Successful transition from school to university is essential for the academic success of any student. Gifted students might encounter unique challenges due to their characteristics, and there is an evidence that a failure to adjust to the demands of university environment has a negative effect on gifted students’ academic performance, leading to underachievement. This qualitative study aimed at exploration of gifted students’ adjustment to university and issues they face within this process. We use the lenses provided by self-determination theory to further interpret the role of both internal and external motivation forces contributing to gifted students’ adjustment and achievement in higher education settings. It was identified that the gifted school and university learning environments, as well as the influence of key people (parents, peers, and teachers) played a crucial role in facilitating or impeding gifted school graduates’ sense of self-determination and consequently their adjustment and achievement. This study offers interesting insights for the understanding of gifted (under)achievement in a context where giftedness is predominantly conceived as high intelligence and academic achievement, gifted students are identified via performance-based measures, specialized schools are the preferred means for gifted education, and young people’s talents are considered invaluable for the development of the national economy and the society.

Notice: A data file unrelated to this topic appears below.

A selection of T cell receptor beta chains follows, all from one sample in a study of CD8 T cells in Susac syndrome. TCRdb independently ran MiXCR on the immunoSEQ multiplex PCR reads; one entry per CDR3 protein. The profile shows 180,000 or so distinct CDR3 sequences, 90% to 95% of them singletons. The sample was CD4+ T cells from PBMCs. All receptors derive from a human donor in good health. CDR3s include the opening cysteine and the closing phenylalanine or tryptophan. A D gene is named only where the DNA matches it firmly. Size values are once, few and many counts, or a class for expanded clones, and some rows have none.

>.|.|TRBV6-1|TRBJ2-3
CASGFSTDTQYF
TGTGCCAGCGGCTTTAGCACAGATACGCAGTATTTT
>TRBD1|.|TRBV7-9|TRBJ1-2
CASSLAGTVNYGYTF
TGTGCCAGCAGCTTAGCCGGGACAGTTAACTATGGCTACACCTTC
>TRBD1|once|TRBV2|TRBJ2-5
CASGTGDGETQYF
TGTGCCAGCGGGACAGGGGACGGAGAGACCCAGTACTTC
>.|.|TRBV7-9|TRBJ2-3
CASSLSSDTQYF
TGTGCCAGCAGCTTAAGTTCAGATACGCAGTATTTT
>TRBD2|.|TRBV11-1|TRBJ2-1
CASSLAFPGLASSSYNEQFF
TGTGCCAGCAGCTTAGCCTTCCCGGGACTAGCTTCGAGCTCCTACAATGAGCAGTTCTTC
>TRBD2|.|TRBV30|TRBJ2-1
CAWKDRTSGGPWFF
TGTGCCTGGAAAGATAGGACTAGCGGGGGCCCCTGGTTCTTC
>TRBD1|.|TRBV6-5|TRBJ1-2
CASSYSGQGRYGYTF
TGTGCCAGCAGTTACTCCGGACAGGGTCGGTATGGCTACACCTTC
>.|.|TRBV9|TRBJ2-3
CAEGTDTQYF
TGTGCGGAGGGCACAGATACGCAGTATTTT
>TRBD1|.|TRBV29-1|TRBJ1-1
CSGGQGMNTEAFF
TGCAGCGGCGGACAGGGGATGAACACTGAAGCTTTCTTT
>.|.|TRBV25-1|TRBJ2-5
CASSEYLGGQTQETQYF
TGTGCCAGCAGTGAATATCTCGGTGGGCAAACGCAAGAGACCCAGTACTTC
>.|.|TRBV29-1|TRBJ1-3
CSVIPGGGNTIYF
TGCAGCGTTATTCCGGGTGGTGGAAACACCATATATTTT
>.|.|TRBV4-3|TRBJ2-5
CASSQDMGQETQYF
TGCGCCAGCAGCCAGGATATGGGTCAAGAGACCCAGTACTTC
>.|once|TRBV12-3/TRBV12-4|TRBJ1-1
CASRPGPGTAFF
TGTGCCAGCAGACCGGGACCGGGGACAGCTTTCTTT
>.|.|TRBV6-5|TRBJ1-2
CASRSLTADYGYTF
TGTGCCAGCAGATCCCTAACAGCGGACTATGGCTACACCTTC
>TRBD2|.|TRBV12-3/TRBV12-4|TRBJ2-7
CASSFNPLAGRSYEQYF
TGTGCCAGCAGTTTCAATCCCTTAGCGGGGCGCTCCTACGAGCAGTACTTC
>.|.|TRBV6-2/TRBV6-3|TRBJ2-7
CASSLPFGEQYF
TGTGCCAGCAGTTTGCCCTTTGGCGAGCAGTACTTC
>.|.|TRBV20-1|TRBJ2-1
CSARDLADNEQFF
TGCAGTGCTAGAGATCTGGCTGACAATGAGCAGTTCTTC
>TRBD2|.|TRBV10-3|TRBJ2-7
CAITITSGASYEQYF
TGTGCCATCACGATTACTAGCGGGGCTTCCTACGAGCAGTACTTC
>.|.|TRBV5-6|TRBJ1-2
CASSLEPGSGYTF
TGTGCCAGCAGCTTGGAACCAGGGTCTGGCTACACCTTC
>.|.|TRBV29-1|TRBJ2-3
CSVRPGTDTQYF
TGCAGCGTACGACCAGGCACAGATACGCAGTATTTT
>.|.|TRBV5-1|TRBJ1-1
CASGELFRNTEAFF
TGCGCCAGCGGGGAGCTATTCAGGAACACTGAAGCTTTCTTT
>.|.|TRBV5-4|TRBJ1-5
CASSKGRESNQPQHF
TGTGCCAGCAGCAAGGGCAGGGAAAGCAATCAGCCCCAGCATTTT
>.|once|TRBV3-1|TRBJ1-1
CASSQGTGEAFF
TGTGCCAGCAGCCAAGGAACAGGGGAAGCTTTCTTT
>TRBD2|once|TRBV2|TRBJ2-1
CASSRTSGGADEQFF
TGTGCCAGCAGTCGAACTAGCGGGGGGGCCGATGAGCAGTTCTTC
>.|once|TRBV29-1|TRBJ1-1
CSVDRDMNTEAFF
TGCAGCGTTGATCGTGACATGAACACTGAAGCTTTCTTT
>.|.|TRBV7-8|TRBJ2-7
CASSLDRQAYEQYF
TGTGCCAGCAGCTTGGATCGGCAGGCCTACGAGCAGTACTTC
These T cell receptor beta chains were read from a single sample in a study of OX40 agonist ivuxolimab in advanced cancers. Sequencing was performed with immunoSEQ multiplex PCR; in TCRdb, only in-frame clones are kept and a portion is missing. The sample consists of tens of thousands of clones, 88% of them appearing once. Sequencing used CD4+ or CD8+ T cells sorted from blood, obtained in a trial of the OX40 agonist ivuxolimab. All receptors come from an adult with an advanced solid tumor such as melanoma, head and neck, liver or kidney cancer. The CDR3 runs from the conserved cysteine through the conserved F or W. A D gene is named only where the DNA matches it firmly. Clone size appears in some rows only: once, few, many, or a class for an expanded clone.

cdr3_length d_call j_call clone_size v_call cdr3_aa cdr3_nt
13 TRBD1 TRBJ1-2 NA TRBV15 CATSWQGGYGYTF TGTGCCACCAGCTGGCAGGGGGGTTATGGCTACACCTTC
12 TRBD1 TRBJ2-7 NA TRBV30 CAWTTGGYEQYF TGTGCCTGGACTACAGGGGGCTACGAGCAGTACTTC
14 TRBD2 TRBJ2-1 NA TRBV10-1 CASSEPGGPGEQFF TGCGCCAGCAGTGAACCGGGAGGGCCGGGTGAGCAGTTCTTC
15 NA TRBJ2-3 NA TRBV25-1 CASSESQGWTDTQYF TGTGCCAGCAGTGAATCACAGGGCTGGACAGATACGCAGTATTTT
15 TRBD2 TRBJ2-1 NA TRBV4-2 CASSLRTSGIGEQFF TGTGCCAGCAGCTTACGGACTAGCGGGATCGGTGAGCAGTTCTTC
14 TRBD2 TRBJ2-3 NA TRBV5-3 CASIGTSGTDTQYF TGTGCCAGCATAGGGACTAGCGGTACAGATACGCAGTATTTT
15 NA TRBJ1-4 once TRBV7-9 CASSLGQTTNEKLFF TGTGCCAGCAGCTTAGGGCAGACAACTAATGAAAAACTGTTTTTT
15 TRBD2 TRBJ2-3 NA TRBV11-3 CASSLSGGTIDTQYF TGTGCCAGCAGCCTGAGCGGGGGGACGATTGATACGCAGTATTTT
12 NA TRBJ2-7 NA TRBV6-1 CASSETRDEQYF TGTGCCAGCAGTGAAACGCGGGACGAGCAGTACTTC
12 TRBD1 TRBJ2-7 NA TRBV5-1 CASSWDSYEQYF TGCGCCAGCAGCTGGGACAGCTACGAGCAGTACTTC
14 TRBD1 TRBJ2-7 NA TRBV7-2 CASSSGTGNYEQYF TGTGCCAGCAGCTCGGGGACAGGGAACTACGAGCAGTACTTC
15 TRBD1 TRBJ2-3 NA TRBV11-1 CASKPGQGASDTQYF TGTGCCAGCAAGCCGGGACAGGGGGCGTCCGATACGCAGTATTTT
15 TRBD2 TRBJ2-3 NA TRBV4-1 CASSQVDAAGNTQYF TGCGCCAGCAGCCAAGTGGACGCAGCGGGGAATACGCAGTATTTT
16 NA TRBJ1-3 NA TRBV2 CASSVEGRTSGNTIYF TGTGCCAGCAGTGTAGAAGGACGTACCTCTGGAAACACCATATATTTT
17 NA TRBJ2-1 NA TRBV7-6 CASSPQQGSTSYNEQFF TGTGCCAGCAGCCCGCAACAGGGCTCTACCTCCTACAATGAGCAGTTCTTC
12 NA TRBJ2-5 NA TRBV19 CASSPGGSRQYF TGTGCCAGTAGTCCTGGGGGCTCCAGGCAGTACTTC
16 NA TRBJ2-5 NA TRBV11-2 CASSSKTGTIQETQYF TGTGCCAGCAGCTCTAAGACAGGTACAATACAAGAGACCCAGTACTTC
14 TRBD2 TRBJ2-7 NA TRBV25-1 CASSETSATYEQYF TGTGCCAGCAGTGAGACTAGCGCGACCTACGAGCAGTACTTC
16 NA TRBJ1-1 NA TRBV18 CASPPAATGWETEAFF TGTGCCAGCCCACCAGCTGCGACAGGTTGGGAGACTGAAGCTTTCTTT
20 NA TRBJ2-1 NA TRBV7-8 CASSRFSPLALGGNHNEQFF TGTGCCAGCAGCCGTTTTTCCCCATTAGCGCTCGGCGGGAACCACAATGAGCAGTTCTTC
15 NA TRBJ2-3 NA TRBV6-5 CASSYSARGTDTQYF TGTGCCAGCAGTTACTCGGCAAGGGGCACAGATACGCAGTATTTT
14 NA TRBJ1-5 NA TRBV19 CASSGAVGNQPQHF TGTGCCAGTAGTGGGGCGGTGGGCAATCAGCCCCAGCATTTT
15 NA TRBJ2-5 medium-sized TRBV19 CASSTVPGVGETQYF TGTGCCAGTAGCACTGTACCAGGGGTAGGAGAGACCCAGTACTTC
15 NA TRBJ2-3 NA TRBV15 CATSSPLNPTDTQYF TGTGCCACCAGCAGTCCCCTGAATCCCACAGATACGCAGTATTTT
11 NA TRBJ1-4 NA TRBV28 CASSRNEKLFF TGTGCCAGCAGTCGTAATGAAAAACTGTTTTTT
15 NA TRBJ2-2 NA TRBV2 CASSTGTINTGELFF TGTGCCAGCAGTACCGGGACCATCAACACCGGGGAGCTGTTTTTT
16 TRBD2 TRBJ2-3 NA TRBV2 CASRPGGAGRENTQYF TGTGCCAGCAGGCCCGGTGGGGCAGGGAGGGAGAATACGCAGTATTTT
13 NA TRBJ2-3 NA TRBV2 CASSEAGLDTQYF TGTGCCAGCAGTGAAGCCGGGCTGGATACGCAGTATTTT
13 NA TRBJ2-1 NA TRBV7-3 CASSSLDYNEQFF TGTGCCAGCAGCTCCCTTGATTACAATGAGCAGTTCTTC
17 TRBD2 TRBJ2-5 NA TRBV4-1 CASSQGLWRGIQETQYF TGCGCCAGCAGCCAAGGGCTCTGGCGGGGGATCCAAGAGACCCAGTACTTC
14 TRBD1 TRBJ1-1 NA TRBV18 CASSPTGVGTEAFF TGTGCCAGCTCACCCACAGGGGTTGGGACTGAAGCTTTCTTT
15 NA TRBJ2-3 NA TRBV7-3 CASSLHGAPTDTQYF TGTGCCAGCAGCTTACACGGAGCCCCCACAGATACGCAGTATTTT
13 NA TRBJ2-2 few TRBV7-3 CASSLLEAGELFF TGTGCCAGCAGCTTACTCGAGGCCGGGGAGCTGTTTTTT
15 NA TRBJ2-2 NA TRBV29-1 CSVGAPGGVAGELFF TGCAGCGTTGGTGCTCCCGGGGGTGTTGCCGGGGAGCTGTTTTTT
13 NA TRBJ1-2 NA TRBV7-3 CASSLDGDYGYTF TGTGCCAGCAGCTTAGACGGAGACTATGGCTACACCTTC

- gifted students
ASJC Scopus subject areas
- Developmental and Educational Psychology